[show abstract][hide abstract] ABSTRACT: Four cohort studies have examined the relation between flavonoids and pancreatic cancer risk providing inconsistent results.
We conducted a case-control study between 1991 and 2008 in Northern Italy. Subjects were 326 cases with incident pancreatic cancer and 652 frequency-matched controls (admitted to the same hospitals as cases for acute non-neoplastic conditions) who answered a reproducible and valid food-frequency questionnaire. We computed odds ratios (ORs) using logistic regression models conditioned on gender, age and study center, and adjusted for education, history of diabetes, tobacco smoking, alcohol drinking and energy intake.
Proanthocyanidins with three or more mers were inversely related to pancreatic cancer risk. The ORs were similar in all classes of polymers with three or more mers and in their combination (OR for the highest versus the lowest quintile of intake, 0.41; 95% confidence interval 0.24-0.69), and did not substantially change after adjustment for fruit and vegetable consumption, and for vitamin C and folate intakes. Eating an additional portion of fruits rich in proanthocyanidins every day reduced the risk of pancreatic cancer by 25%.
Dietary proanthocyanidins-mostly present in apples, pears and pulses-may convey some protection against pancreatic cancer risk.
Annals of Oncology 11/2011; 23(6):1488-93. · 7.38 Impact Factor
[show abstract][hide abstract] ABSTRACT: Hepatitis B virus (HBV) and hepatitis C virus (HCV) are the major risk factors for hepatocellular carcinoma (HCC). The association of diabetes mellitus with HCC suggests that dietary glycemic load (GL) may influence HCC risk. We have examined the association between dietary GL and HCC.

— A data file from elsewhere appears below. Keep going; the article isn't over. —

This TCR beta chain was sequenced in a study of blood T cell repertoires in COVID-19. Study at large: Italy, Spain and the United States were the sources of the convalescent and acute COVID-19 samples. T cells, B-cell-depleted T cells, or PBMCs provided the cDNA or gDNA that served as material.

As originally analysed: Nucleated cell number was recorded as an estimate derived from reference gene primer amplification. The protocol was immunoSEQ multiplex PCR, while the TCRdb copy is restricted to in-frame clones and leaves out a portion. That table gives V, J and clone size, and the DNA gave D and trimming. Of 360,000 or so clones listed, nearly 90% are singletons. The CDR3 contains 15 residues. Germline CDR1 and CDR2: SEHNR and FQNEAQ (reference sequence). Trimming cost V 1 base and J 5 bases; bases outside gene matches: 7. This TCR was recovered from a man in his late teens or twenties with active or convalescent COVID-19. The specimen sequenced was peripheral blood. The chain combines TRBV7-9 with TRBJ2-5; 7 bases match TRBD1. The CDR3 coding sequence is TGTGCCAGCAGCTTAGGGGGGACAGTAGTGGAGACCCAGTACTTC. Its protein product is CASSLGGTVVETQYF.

We conducted a hospital-based case-control study in Italy in 1999-2002, including 185 HCC cases and 412 controls who answered a validated food frequency questionnaire and provided blood samples. Odds ratios (ORs) and corresponding 95% confidence intervals (CIs) were computed using unconditional multiple logistic regression.
We observed a positive association between GL and HCC overall, with an OR of 3.02 (95% CI 1.49-6.12) for the highest quintile of GL compared with the lowest and a significant trend. The OR among HCC cases with evidence of chronic infection with HBV and/or HCV was 3.25 (95% CI 1.46-7.22), while the OR among those with no evidence of infection was 2.45 (95% CI 0.69-8.64), with no significant trend. The association was not explained by the presence of cirrhosis or diabetes.
High dietary GL is associated with increased risk for HCC. The positive association was most pronounced among HCC cases with HBV and/or HCV markers.
Annals of Oncology 07/2009; 20(10):1736-40. · 7.38 Impact Factor
[show abstract][hide abstract] ABSTRACT: Chronic infections with hepatitis B virus (HBV) and hepatitis C virus (HCV) are of paramount etiologic importance for hepatocellular carcinoma (HCC), but other factors are likely to be important. The association of diabetes mellitus and obesity with HCC raises the possibility that dietary glycemic load (GL) may interact with chronic hepatitis infection in the causation of HCC.